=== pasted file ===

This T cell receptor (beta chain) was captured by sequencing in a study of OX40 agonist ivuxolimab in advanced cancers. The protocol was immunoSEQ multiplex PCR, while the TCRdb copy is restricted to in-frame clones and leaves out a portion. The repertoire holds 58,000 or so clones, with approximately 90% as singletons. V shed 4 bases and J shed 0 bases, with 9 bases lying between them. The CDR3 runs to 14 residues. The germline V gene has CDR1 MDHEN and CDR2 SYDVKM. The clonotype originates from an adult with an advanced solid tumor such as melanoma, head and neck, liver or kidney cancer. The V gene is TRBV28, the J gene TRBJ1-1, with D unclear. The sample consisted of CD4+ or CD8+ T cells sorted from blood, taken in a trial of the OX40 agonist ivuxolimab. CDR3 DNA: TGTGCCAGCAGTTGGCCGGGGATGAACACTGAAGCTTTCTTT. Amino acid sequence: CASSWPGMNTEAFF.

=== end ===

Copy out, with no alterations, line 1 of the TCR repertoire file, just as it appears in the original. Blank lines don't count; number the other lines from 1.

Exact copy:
This T cell receptor (beta chain) was captured by sequencing in a study of OX40 agonist ivuxolimab in advanced cancers. The protocol was immunoSEQ multiplex PCR, while the TCRdb copy is restricted to in-frame clones and leaves out a portion. The repertoire holds 58,000 or so clones, with approximately 90% as singletons. V shed 4 bases and J shed 0 bases, with 9 bases lying between them. The CDR3 runs to 14 residues. The germline V gene has CDR1 MDHEN and CDR2 SYDVKM. The clonotype originates from an adult with an advanced solid tumor such as melanoma, head and neck, liver or kidney cancer. The V gene is TRBV28, the J gene TRBJ1-1, with D unclear. The sample consisted of CD4+ or CD8+ T cells sorted from blood, taken in a trial of the OX40 agonist ivuxolimab. CDR3 DNA: TGTGCCAGCAGTTGGCCGGGGATGAACACTGAAGCTTTCTTT. Amino acid sequence: CASSWPGMNTEAFF.